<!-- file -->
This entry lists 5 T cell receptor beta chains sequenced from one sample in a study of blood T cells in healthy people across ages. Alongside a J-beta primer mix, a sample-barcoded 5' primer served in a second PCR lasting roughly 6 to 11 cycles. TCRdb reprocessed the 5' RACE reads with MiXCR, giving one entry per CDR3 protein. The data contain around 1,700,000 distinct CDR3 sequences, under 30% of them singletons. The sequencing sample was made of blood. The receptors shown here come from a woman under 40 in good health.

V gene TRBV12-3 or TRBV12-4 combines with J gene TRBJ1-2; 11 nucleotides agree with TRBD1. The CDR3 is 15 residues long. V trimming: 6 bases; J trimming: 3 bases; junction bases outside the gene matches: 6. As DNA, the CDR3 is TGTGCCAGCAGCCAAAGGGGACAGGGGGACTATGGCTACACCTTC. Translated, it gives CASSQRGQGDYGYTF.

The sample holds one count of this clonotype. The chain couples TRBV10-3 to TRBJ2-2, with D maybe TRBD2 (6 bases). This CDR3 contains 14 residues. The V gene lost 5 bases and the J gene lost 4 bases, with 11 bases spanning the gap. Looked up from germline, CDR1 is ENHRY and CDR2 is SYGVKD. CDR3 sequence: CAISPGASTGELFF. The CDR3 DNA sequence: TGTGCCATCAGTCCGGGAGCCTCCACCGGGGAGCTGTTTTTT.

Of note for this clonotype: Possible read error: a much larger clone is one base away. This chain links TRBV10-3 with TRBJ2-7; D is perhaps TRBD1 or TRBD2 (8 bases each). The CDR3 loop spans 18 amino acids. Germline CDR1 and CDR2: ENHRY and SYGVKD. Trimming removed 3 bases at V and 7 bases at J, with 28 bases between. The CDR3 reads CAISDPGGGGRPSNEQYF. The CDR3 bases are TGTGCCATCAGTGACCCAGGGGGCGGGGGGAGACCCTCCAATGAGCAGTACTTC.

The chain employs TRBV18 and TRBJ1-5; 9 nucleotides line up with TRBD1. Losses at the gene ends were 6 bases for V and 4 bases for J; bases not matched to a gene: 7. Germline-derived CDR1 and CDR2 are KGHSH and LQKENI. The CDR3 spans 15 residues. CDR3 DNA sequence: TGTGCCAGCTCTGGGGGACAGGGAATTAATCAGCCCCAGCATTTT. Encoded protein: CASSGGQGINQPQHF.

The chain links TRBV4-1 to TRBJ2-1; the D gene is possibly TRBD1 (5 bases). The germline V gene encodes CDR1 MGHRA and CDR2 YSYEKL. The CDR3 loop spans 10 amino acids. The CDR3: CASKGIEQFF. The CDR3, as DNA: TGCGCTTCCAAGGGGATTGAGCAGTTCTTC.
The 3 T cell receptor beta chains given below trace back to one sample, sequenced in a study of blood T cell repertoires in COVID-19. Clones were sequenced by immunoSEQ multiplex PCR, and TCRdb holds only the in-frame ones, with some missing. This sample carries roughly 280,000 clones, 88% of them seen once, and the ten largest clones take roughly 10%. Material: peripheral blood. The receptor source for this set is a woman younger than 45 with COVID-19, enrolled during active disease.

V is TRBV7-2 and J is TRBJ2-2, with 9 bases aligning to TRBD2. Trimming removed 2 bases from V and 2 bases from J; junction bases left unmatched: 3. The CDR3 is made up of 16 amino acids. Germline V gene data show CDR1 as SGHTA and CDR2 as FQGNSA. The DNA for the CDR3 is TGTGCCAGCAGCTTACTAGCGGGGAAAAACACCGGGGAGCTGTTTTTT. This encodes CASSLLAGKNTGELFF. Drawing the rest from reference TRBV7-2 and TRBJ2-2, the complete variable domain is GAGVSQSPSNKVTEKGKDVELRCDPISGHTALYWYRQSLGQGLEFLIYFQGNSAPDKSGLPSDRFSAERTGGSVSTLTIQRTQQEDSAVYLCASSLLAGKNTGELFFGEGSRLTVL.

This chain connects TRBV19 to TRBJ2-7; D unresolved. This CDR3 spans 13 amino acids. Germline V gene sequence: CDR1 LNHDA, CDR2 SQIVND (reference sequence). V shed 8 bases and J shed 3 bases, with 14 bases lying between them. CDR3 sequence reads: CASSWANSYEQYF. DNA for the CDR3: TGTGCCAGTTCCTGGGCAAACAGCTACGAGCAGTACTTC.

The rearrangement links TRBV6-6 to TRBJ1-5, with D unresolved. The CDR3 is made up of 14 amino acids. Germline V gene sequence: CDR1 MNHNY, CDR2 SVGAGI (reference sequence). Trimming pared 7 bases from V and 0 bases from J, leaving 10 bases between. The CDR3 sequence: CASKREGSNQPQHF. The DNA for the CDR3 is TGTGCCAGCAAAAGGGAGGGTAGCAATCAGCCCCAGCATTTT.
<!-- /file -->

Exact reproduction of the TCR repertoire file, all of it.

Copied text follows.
This entry lists 5 T cell receptor beta chains sequenced from one sample in a study of blood T cells in healthy people across ages. Alongside a J-beta primer mix, a sample-barcoded 5' primer served in a second PCR lasting roughly 6 to 11 cycles. TCRdb reprocessed the 5' RACE reads with MiXCR, giving one entry per CDR3 protein. The data contain around 1,700,000 distinct CDR3 sequences, under 30% of them singletons. The sequencing sample was made of blood. The receptors shown here come from a woman under 40 in good health.

V gene TRBV12-3 or TRBV12-4 combines with J gene TRBJ1-2; 11 nucleotides agree with TRBD1. The CDR3 is 15 residues long. V trimming: 6 bases; J trimming: 3 bases; junction bases outside the gene matches: 6. As DNA, the CDR3 is TGTGCCAGCAGCCAAAGGGGACAGGGGGACTATGGCTACACCTTC. Translated, it gives CASSQRGQGDYGYTF.

The sample holds one count of this clonotype. The chain couples TRBV10-3 to TRBJ2-2, with D maybe TRBD2 (6 bases). This CDR3 contains 14 residues. The V gene lost 5 bases and the J gene lost 4 bases, with 11 bases spanning the gap. Looked up from germline, CDR1 is ENHRY and CDR2 is SYGVKD. CDR3 sequence: CAISPGASTGELFF. The CDR3 DNA sequence: TGTGCCATCAGTCCGGGAGCCTCCACCGGGGAGCTGTTTTTT.

Of note for this clonotype: Possible read error: a much larger clone is one base away. This chain links TRBV10-3 with TRBJ2-7; D is perhaps TRBD1 or TRBD2 (8 bases each). The CDR3 loop spans 18 amino acids. Germline CDR1 and CDR2: ENHRY and SYGVKD. Trimming removed 3 bases at V and 7 bases at J, with 28 bases between. The CDR3 reads CAISDPGGGGRPSNEQYF. The CDR3 bases are TGTGCCATCAGTGACCCAGGGGGCGGGGGGAGACCCTCCAATGAGCAGTACTTC.

The chain employs TRBV18 and TRBJ1-5; 9 nucleotides line up with TRBD1. Losses at the gene ends were 6 bases for V and 4 bases for J; bases not matched to a gene: 7. Germline-derived CDR1 and CDR2 are KGHSH and LQKENI. The CDR3 spans 15 residues. CDR3 DNA sequence: TGTGCCAGCTCTGGGGGACAGGGAATTAATCAGCCCCAGCATTTT. Encoded protein: CASSGGQGINQPQHF.

The chain links TRBV4-1 to TRBJ2-1; the D gene is possibly TRBD1 (5 bases). The germline V gene encodes CDR1 MGHRA and CDR2 YSYEKL. The CDR3 loop spans 10 amino acids. The CDR3: CASKGIEQFF. The CDR3, as DNA: TGCGCTTCCAAGGGGATTGAGCAGTTCTTC.
The 3 T cell receptor beta chains given below trace back to one sample, sequenced in a study of blood T cell repertoires in COVID-19. Clones were sequenced by immunoSEQ multiplex PCR, and TCRdb holds only the in-frame ones, with some missing. This sample carries roughly 280,000 clones, 88% of them seen once, and the ten largest clones take roughly 10%. Material: peripheral blood. The receptor source for this set is a woman younger than 45 with COVID-19, enrolled during active disease.

V is TRBV7-2 and J is TRBJ2-2, with 9 bases aligning to TRBD2. Trimming removed 2 bases from V and 2 bases from J; junction bases left unmatched: 3. The CDR3 is made up of 16 amino acids. Germline V gene data show CDR1 as SGHTA and CDR2 as FQGNSA. The DNA for the CDR3 is TGTGCCAGCAGCTTACTAGCGGGGAAAAACACCGGGGAGCTGTTTTTT. This encodes CASSLLAGKNTGELFF. Drawing the rest from reference TRBV7-2 and TRBJ2-2, the complete variable domain is GAGVSQSPSNKVTEKGKDVELRCDPISGHTALYWYRQSLGQGLEFLIYFQGNSAPDKSGLPSDRFSAERTGGSVSTLTIQRTQQEDSAVYLCASSLLAGKNTGELFFGEGSRLTVL.

This chain connects TRBV19 to TRBJ2-7; D unresolved. This CDR3 spans 13 amino acids. Germline V gene sequence: CDR1 LNHDA, CDR2 SQIVND (reference sequence). V shed 8 bases and J shed 3 bases, with 14 bases lying between them. CDR3 sequence reads: CASSWANSYEQYF. DNA for the CDR3: TGTGCCAGTTCCTGGGCAAACAGCTACGAGCAGTACTTC.

The rearrangement links TRBV6-6 to TRBJ1-5, with D unresolved. The CDR3 is made up of 14 amino acids. Germline V gene sequence: CDR1 MNHNY, CDR2 SVGAGI (reference sequence). Trimming pared 7 bases from V and 0 bases from J, leaving 10 bases between. The CDR3 sequence: CASKREGSNQPQHF. The DNA for the CDR3 is TGTGCCAGCAAAAGGGAGGGTAGCAATCAGCCCCAGCATTTT.